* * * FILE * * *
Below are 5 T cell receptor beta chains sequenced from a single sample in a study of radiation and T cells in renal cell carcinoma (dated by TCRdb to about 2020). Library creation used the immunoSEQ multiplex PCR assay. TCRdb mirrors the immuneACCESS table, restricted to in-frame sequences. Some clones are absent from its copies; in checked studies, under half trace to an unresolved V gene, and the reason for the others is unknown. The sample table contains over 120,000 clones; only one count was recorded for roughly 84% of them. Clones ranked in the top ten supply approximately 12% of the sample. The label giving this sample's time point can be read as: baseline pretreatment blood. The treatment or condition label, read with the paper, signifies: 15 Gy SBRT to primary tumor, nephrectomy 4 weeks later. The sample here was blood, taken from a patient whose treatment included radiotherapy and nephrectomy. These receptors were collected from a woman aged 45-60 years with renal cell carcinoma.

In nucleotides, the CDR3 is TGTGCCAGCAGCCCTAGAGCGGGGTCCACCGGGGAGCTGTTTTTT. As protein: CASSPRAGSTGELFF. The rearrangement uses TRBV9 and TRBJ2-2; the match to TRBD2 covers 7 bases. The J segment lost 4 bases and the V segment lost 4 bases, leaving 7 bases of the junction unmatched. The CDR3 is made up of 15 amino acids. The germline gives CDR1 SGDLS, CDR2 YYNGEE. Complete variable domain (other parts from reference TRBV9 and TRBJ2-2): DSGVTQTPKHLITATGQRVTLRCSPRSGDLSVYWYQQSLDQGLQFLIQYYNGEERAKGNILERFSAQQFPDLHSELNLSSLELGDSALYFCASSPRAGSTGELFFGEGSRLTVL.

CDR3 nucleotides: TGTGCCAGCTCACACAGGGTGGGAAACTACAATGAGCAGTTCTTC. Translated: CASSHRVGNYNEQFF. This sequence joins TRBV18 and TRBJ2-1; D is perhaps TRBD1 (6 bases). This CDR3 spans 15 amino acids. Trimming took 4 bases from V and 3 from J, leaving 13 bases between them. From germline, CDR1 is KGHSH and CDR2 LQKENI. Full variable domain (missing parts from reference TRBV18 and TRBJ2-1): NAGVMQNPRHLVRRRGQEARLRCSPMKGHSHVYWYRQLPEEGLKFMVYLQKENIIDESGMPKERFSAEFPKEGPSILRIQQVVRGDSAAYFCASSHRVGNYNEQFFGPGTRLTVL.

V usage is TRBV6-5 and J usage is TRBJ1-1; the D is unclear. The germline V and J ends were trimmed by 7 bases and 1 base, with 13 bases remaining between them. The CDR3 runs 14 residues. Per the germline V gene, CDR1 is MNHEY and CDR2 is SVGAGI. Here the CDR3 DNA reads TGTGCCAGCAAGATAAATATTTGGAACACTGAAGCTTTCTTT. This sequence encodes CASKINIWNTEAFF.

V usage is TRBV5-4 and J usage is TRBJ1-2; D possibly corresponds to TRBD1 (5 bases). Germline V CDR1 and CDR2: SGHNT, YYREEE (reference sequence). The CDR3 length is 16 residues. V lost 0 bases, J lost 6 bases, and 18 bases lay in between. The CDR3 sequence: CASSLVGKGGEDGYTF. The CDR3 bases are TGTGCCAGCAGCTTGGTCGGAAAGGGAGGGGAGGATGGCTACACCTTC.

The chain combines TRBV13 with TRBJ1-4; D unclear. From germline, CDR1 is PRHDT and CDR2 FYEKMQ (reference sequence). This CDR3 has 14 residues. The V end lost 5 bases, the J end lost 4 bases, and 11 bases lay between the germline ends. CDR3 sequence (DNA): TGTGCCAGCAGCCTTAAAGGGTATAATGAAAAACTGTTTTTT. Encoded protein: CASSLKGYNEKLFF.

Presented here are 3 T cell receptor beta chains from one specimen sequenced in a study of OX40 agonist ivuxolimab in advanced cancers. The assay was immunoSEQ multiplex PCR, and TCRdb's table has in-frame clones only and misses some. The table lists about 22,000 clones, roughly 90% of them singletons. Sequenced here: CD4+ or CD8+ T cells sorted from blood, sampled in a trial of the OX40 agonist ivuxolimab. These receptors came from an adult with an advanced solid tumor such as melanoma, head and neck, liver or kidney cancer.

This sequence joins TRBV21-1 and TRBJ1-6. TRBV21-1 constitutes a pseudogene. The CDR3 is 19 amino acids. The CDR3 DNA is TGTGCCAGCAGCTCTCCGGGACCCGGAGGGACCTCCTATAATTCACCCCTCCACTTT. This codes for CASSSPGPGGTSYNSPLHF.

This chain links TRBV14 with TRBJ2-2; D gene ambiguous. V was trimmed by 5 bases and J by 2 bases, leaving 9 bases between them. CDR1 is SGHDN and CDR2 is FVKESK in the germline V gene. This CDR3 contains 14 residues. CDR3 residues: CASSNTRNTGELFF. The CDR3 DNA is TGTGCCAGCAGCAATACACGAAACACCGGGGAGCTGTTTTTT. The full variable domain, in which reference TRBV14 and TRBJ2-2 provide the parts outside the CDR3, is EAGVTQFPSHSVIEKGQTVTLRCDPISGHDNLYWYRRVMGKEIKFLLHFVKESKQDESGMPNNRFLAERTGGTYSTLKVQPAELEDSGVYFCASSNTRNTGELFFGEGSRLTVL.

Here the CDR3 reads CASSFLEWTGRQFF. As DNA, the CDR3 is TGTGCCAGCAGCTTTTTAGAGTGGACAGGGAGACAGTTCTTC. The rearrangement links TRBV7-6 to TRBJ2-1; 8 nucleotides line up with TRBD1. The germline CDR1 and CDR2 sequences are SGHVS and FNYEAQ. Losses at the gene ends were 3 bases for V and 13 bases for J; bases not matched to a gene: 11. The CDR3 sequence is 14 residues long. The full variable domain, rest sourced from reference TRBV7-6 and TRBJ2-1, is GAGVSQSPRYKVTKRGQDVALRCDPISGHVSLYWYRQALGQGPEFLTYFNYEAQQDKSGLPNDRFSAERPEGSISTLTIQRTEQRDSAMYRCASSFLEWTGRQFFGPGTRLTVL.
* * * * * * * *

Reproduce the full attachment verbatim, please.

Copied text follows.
Below are 5 T cell receptor beta chains sequenced from a single sample in a study of radiation and T cells in renal cell carcinoma (dated by TCRdb to about 2020). Library creation used the immunoSEQ multiplex PCR assay. TCRdb mirrors the immuneACCESS table, restricted to in-frame sequences. Some clones are absent from its copies; in checked studies, under half trace to an unresolved V gene, and the reason for the others is unknown. The sample table contains over 120,000 clones; only one count was recorded for roughly 84% of them. Clones ranked in the top ten supply approximately 12% of the sample. The label giving this sample's time point can be read as: baseline pretreatment blood. The treatment or condition label, read with the paper, signifies: 15 Gy SBRT to primary tumor, nephrectomy 4 weeks later. The sample here was blood, taken from a patient whose treatment included radiotherapy and nephrectomy. These receptors were collected from a woman aged 45-60 years with renal cell carcinoma.

In nucleotides, the CDR3 is TGTGCCAGCAGCCCTAGAGCGGGGTCCACCGGGGAGCTGTTTTTT. As protein: CASSPRAGSTGELFF. The rearrangement uses TRBV9 and TRBJ2-2; the match to TRBD2 covers 7 bases. The J segment lost 4 bases and the V segment lost 4 bases, leaving 7 bases of the junction unmatched. The CDR3 is made up of 15 amino acids. The germline gives CDR1 SGDLS, CDR2 YYNGEE. Complete variable domain (other parts from reference TRBV9 and TRBJ2-2): DSGVTQTPKHLITATGQRVTLRCSPRSGDLSVYWYQQSLDQGLQFLIQYYNGEERAKGNILERFSAQQFPDLHSELNLSSLELGDSALYFCASSPRAGSTGELFFGEGSRLTVL.

CDR3 nucleotides: TGTGCCAGCTCACACAGGGTGGGAAACTACAATGAGCAGTTCTTC. Translated: CASSHRVGNYNEQFF. This sequence joins TRBV18 and TRBJ2-1; D is perhaps TRBD1 (6 bases). This CDR3 spans 15 amino acids. Trimming took 4 bases from V and 3 from J, leaving 13 bases between them. From germline, CDR1 is KGHSH and CDR2 LQKENI. Full variable domain (missing parts from reference TRBV18 and TRBJ2-1): NAGVMQNPRHLVRRRGQEARLRCSPMKGHSHVYWYRQLPEEGLKFMVYLQKENIIDESGMPKERFSAEFPKEGPSILRIQQVVRGDSAAYFCASSHRVGNYNEQFFGPGTRLTVL.

V usage is TRBV6-5 and J usage is TRBJ1-1; the D is unclear. The germline V and J ends were trimmed by 7 bases and 1 base, with 13 bases remaining between them. The CDR3 runs 14 residues. Per the germline V gene, CDR1 is MNHEY and CDR2 is SVGAGI. Here the CDR3 DNA reads TGTGCCAGCAAGATAAATATTTGGAACACTGAAGCTTTCTTT. This sequence encodes CASKINIWNTEAFF.

V usage is TRBV5-4 and J usage is TRBJ1-2; D possibly corresponds to TRBD1 (5 bases). Germline V CDR1 and CDR2: SGHNT, YYREEE (reference sequence). The CDR3 length is 16 residues. V lost 0 bases, J lost 6 bases, and 18 bases lay in between. The CDR3 sequence: CASSLVGKGGEDGYTF. The CDR3 bases are TGTGCCAGCAGCTTGGTCGGAAAGGGAGGGGAGGATGGCTACACCTTC.

The chain combines TRBV13 with TRBJ1-4; D unclear. From germline, CDR1 is PRHDT and CDR2 FYEKMQ (reference sequence). This CDR3 has 14 residues. The V end lost 5 bases, the J end lost 4 bases, and 11 bases lay between the germline ends. CDR3 sequence (DNA): TGTGCCAGCAGCCTTAAAGGGTATAATGAAAAACTGTTTTTT. Encoded protein: CASSLKGYNEKLFF.

Presented here are 3 T cell receptor beta chains from one specimen sequenced in a study of OX40 agonist ivuxolimab in advanced cancers. The assay was immunoSEQ multiplex PCR, and TCRdb's table has in-frame clones only and misses some. The table lists about 22,000 clones, roughly 90% of them singletons. Sequenced here: CD4+ or CD8+ T cells sorted from blood, sampled in a trial of the OX40 agonist ivuxolimab. These receptors came from an adult with an advanced solid tumor such as melanoma, head and neck, liver or kidney cancer.

This sequence joins TRBV21-1 and TRBJ1-6. TRBV21-1 constitutes a pseudogene. The CDR3 is 19 amino acids. The CDR3 DNA is TGTGCCAGCAGCTCTCCGGGACCCGGAGGGACCTCCTATAATTCACCCCTCCACTTT. This codes for CASSSPGPGGTSYNSPLHF.

This chain links TRBV14 with TRBJ2-2; D gene ambiguous. V was trimmed by 5 bases and J by 2 bases, leaving 9 bases between them. CDR1 is SGHDN and CDR2 is FVKESK in the germline V gene. This CDR3 contains 14 residues. CDR3 residues: CASSNTRNTGELFF. The CDR3 DNA is TGTGCCAGCAGCAATACACGAAACACCGGGGAGCTGTTTTTT. The full variable domain, in which reference TRBV14 and TRBJ2-2 provide the parts outside the CDR3, is EAGVTQFPSHSVIEKGQTVTLRCDPISGHDNLYWYRRVMGKEIKFLLHFVKESKQDESGMPNNRFLAERTGGTYSTLKVQPAELEDSGVYFCASSNTRNTGELFFGEGSRLTVL.

Here the CDR3 reads CASSFLEWTGRQFF. As DNA, the CDR3 is TGTGCCAGCAGCTTTTTAGAGTGGACAGGGAGACAGTTCTTC. The rearrangement links TRBV7-6 to TRBJ2-1; 8 nucleotides line up with TRBD1. The germline CDR1 and CDR2 sequences are SGHVS and FNYEAQ. Losses at the gene ends were 3 bases for V and 13 bases for J; bases not matched to a gene: 11. The CDR3 sequence is 14 residues long. The full variable domain, rest sourced from reference TRBV7-6 and TRBJ2-1, is GAGVSQSPRYKVTKRGQDVALRCDPISGHVSLYWYRQALGQGPEFLTYFNYEAQQDKSGLPNDRFSAERPEGSISTLTIQRTEQRDSAMYRCASSFLEWTGRQFFGPGTRLTVL.